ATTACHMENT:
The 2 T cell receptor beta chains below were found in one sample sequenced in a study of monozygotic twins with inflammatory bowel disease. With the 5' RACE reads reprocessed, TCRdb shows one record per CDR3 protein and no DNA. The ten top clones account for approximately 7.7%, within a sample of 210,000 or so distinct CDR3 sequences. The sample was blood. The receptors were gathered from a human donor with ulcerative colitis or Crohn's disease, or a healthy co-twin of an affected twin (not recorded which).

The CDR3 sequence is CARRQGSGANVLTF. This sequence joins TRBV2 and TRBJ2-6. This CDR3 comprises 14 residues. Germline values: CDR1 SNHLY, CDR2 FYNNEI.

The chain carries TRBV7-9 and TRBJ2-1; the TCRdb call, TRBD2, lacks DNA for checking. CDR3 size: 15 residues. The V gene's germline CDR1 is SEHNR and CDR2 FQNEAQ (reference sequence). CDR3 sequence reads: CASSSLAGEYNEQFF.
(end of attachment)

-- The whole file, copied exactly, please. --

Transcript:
The 2 T cell receptor beta chains below were found in one sample sequenced in a study of monozygotic twins with inflammatory bowel disease. With the 5' RACE reads reprocessed, TCRdb shows one record per CDR3 protein and no DNA. The ten top clones account for approximately 7.7%, within a sample of 210,000 or so distinct CDR3 sequences. The sample was blood. The receptors were gathered from a human donor with ulcerative colitis or Crohn's disease, or a healthy co-twin of an affected twin (not recorded which).

The CDR3 sequence is CARRQGSGANVLTF. This sequence joins TRBV2 and TRBJ2-6. This CDR3 comprises 14 residues. Germline values: CDR1 SNHLY, CDR2 FYNNEI.

The chain carries TRBV7-9 and TRBJ2-1; the TCRdb call, TRBD2, lacks DNA for checking. CDR3 size: 15 residues. The V gene's germline CDR1 is SEHNR and CDR2 FQNEAQ (reference sequence). CDR3 sequence reads: CASSSLAGEYNEQFF.